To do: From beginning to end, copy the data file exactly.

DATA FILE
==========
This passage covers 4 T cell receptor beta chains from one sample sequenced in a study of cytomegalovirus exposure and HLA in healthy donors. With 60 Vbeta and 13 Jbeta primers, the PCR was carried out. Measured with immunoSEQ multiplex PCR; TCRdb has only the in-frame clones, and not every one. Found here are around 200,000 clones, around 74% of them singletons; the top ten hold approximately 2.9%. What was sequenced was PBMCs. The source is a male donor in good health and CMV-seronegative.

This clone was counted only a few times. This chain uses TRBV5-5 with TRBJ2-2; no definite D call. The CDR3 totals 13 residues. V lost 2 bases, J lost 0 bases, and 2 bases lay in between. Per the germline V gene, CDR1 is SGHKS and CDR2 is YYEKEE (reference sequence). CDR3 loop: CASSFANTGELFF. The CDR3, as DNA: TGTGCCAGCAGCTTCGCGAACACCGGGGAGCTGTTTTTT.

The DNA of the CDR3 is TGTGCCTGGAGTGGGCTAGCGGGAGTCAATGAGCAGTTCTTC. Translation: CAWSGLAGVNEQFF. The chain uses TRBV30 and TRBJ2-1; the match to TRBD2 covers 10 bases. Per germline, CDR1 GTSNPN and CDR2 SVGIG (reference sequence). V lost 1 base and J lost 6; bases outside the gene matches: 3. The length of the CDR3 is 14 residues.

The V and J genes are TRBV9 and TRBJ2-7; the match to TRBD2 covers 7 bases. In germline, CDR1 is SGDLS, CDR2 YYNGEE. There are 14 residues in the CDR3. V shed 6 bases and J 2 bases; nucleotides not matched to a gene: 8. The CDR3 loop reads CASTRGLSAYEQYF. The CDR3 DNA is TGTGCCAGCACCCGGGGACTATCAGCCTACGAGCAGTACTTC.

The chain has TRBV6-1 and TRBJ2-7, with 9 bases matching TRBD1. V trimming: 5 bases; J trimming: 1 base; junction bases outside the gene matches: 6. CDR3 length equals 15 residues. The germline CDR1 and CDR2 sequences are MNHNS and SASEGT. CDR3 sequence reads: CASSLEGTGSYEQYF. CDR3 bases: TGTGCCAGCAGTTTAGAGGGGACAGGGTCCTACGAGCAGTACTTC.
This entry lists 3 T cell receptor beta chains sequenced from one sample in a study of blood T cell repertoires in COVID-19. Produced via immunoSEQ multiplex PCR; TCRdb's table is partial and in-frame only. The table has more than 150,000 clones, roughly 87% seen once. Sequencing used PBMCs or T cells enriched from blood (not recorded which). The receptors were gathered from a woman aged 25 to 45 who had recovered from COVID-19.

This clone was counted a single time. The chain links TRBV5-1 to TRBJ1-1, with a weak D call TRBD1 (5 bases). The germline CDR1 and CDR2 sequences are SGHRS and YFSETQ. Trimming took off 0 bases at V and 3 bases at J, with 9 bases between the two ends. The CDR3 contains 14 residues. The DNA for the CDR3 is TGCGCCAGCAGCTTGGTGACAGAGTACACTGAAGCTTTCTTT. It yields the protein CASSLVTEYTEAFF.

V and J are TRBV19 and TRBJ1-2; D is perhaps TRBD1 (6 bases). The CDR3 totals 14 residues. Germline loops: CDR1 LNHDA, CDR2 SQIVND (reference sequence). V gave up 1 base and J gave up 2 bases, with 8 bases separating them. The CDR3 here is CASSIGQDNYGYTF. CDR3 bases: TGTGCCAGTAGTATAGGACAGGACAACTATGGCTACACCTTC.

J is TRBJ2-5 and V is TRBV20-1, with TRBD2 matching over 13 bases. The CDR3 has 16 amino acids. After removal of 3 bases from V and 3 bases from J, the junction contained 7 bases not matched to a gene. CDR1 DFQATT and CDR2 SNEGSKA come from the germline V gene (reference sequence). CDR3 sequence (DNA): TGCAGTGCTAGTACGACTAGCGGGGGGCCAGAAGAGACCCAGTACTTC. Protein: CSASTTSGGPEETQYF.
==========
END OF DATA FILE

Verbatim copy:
This passage covers 4 T cell receptor beta chains from one sample sequenced in a study of cytomegalovirus exposure and HLA in healthy donors. With 60 Vbeta and 13 Jbeta primers, the PCR was carried out. Measured with immunoSEQ multiplex PCR; TCRdb has only the in-frame clones, and not every one. Found here are around 200,000 clones, around 74% of them singletons; the top ten hold approximately 2.9%. What was sequenced was PBMCs. The source is a male donor in good health and CMV-seronegative.

This clone was counted only a few times. This chain uses TRBV5-5 with TRBJ2-2; no definite D call. The CDR3 totals 13 residues. V lost 2 bases, J lost 0 bases, and 2 bases lay in between. Per the germline V gene, CDR1 is SGHKS and CDR2 is YYEKEE (reference sequence). CDR3 loop: CASSFANTGELFF. The CDR3, as DNA: TGTGCCAGCAGCTTCGCGAACACCGGGGAGCTGTTTTTT.

The DNA of the CDR3 is TGTGCCTGGAGTGGGCTAGCGGGAGTCAATGAGCAGTTCTTC. Translation: CAWSGLAGVNEQFF. The chain uses TRBV30 and TRBJ2-1; the match to TRBD2 covers 10 bases. Per germline, CDR1 GTSNPN and CDR2 SVGIG (reference sequence). V lost 1 base and J lost 6; bases outside the gene matches: 3. The length of the CDR3 is 14 residues.

The V and J genes are TRBV9 and TRBJ2-7; the match to TRBD2 covers 7 bases. In germline, CDR1 is SGDLS, CDR2 YYNGEE. There are 14 residues in the CDR3. V shed 6 bases and J 2 bases; nucleotides not matched to a gene: 8. The CDR3 loop reads CASTRGLSAYEQYF. The CDR3 DNA is TGTGCCAGCACCCGGGGACTATCAGCCTACGAGCAGTACTTC.

The chain has TRBV6-1 and TRBJ2-7, with 9 bases matching TRBD1. V trimming: 5 bases; J trimming: 1 base; junction bases outside the gene matches: 6. CDR3 length equals 15 residues. The germline CDR1 and CDR2 sequences are MNHNS and SASEGT. CDR3 sequence reads: CASSLEGTGSYEQYF. CDR3 bases: TGTGCCAGCAGTTTAGAGGGGACAGGGTCCTACGAGCAGTACTTC.
This entry lists 3 T cell receptor beta chains sequenced from one sample in a study of blood T cell repertoires in COVID-19. Produced via immunoSEQ multiplex PCR; TCRdb's table is partial and in-frame only. The table has more than 150,000 clones, roughly 87% seen once. Sequencing used PBMCs or T cells enriched from blood (not recorded which). The receptors were gathered from a woman aged 25 to 45 who had recovered from COVID-19.

This clone was counted a single time. The chain links TRBV5-1 to TRBJ1-1, with a weak D call TRBD1 (5 bases). The germline CDR1 and CDR2 sequences are SGHRS and YFSETQ. Trimming took off 0 bases at V and 3 bases at J, with 9 bases between the two ends. The CDR3 contains 14 residues. The DNA for the CDR3 is TGCGCCAGCAGCTTGGTGACAGAGTACACTGAAGCTTTCTTT. It yields the protein CASSLVTEYTEAFF.

V and J are TRBV19 and TRBJ1-2; D is perhaps TRBD1 (6 bases). The CDR3 totals 14 residues. Germline loops: CDR1 LNHDA, CDR2 SQIVND (reference sequence). V gave up 1 base and J gave up 2 bases, with 8 bases separating them. The CDR3 here is CASSIGQDNYGYTF. CDR3 bases: TGTGCCAGTAGTATAGGACAGGACAACTATGGCTACACCTTC.

J is TRBJ2-5 and V is TRBV20-1, with TRBD2 matching over 13 bases. The CDR3 has 16 amino acids. After removal of 3 bases from V and 3 bases from J, the junction contained 7 bases not matched to a gene. CDR1 DFQATT and CDR2 SNEGSKA come from the germline V gene (reference sequence). CDR3 sequence (DNA): TGCAGTGCTAGTACGACTAGCGGGGGGCCAGAAGAGACCCAGTACTTC. Protein: CSASTTSGGPEETQYF.